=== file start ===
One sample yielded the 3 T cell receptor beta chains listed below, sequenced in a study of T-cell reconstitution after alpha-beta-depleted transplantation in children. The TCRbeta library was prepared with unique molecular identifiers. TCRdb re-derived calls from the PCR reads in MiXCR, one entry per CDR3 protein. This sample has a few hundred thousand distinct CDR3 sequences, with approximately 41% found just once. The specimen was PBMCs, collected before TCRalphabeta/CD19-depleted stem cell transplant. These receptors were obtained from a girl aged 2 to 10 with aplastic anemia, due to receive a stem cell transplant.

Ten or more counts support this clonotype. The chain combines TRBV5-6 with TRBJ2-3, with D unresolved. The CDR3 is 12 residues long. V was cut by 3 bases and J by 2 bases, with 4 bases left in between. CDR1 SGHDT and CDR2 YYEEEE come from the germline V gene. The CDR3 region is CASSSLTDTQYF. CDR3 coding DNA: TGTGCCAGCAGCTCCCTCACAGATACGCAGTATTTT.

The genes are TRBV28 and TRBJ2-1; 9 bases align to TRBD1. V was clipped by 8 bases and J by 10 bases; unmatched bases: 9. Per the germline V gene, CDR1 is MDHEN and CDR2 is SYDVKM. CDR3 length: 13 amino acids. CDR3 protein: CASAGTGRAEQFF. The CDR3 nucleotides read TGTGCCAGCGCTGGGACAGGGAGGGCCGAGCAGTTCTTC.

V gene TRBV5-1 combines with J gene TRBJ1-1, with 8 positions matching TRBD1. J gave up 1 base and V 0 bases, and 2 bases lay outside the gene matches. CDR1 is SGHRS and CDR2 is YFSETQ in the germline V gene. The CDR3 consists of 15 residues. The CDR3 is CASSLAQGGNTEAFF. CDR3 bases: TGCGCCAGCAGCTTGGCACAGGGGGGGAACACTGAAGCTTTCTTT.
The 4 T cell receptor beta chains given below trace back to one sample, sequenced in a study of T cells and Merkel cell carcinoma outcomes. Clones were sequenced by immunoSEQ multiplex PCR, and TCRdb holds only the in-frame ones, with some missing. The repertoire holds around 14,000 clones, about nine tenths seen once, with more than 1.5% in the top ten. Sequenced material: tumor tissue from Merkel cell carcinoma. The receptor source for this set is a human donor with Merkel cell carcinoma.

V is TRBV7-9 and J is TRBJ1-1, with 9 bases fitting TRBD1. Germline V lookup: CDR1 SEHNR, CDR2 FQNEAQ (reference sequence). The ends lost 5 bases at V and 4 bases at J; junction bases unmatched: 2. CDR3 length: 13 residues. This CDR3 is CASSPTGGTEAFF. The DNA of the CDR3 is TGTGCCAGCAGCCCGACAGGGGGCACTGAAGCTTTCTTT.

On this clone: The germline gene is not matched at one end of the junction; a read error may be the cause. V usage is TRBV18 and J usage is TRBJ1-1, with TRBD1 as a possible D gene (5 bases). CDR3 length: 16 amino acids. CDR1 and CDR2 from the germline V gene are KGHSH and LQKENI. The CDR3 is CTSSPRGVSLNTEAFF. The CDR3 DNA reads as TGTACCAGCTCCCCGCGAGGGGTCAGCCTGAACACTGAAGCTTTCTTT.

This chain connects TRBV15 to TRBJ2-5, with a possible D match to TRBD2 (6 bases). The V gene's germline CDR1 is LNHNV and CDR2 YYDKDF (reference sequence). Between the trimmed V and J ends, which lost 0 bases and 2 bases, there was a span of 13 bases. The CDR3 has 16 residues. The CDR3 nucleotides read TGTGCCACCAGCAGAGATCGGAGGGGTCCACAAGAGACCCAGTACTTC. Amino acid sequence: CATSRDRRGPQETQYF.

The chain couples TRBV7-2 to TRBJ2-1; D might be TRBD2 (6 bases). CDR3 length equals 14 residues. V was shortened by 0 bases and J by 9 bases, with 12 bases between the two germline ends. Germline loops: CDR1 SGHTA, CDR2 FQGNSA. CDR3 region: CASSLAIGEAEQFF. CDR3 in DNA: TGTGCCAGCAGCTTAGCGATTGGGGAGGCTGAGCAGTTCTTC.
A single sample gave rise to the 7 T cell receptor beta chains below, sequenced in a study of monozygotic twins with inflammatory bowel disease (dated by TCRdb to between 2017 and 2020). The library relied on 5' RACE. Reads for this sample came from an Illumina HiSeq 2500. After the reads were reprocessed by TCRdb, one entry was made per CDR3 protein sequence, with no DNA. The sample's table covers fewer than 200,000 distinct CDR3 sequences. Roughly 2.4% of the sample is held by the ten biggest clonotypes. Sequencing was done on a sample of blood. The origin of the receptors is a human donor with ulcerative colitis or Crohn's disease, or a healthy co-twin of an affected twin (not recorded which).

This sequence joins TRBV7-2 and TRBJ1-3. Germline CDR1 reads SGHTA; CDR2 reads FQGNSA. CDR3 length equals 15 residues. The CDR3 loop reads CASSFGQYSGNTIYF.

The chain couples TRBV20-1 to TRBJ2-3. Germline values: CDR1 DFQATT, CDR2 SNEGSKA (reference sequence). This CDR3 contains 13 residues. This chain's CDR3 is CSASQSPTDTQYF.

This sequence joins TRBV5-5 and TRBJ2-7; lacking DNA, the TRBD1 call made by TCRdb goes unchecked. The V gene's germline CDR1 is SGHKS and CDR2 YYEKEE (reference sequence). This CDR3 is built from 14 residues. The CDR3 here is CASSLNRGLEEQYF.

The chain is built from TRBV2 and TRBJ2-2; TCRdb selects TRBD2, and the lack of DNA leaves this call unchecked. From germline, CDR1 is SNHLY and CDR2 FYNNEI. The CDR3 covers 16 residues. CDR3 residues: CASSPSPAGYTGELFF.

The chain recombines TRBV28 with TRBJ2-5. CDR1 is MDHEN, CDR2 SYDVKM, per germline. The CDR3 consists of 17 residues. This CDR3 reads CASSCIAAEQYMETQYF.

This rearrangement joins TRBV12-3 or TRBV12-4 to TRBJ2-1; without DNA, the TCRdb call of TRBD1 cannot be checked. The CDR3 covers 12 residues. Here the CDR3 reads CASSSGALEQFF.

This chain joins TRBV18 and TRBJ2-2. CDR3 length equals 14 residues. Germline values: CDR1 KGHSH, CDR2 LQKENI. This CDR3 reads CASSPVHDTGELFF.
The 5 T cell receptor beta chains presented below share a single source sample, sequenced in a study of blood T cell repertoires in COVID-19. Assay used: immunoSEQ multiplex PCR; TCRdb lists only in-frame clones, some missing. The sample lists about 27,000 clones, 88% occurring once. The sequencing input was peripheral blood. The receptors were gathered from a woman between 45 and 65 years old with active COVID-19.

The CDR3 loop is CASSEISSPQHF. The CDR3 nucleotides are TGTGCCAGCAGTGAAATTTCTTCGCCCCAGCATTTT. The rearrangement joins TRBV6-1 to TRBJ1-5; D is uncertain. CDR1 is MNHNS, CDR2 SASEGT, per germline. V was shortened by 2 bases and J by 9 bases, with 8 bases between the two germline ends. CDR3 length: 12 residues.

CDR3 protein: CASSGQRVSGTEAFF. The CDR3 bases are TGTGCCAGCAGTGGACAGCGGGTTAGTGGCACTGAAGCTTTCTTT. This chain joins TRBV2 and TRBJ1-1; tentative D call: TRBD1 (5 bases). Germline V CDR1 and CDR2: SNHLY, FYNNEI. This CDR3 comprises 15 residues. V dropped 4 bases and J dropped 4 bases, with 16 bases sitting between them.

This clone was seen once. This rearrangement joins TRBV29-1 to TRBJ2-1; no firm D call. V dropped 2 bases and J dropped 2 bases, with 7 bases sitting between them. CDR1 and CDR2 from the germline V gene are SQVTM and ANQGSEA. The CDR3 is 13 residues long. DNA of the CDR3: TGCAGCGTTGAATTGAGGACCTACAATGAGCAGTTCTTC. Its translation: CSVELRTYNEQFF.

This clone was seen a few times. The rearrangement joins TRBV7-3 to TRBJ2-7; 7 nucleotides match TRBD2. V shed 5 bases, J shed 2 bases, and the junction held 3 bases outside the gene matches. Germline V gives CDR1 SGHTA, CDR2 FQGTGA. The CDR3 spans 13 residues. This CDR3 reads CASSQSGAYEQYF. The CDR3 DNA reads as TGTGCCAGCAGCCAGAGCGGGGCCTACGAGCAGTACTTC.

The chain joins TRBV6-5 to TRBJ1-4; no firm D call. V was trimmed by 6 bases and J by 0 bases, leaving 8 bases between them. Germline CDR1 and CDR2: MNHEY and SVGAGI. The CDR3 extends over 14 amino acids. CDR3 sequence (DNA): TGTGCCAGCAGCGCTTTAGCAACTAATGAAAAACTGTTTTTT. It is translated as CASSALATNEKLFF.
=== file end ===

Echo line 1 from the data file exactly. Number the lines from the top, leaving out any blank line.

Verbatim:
One sample yielded the 3 T cell receptor beta chains listed below, sequenced in a study of T-cell reconstitution after alpha-beta-depleted transplantation in children. The TCRbeta library was prepared with unique molecular identifiers. TCRdb re-derived calls from the PCR reads in MiXCR, one entry per CDR3 protein. This sample has a few hundred thousand distinct CDR3 sequences, with approximately 41% found just once. The specimen was PBMCs, collected before TCRalphabeta/CD19-depleted stem cell transplant. These receptors were obtained from a girl aged 2 to 10 with aplastic anemia, due to receive a stem cell transplant.